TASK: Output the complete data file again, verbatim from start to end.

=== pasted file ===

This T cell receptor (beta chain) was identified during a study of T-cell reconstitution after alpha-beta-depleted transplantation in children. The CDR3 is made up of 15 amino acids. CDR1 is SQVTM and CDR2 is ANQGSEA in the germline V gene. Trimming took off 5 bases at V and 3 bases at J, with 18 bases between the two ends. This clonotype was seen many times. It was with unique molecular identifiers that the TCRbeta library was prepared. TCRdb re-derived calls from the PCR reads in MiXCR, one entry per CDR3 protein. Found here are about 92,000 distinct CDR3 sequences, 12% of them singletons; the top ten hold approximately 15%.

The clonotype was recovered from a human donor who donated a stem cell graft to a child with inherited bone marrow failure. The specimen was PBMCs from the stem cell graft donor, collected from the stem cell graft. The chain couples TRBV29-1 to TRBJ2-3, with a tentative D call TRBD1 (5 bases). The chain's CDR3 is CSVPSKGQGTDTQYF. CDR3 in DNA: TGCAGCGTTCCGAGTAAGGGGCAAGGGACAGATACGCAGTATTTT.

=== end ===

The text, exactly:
This T cell receptor (beta chain) was identified during a study of T-cell reconstitution after alpha-beta-depleted transplantation in children. The CDR3 is made up of 15 amino acids. CDR1 is SQVTM and CDR2 is ANQGSEA in the germline V gene. Trimming took off 5 bases at V and 3 bases at J, with 18 bases between the two ends. This clonotype was seen many times. It was with unique molecular identifiers that the TCRbeta library was prepared. TCRdb re-derived calls from the PCR reads in MiXCR, one entry per CDR3 protein. Found here are about 92,000 distinct CDR3 sequences, 12% of them singletons; the top ten hold approximately 15%.

The clonotype was recovered from a human donor who donated a stem cell graft to a child with inherited bone marrow failure. The specimen was PBMCs from the stem cell graft donor, collected from the stem cell graft. The chain couples TRBV29-1 to TRBJ2-3, with a tentative D call TRBD1 (5 bases). The chain's CDR3 is CSVPSKGQGTDTQYF. CDR3 in DNA: TGCAGCGTTCCGAGTAAGGGGCAAGGGACAGATACGCAGTATTTT.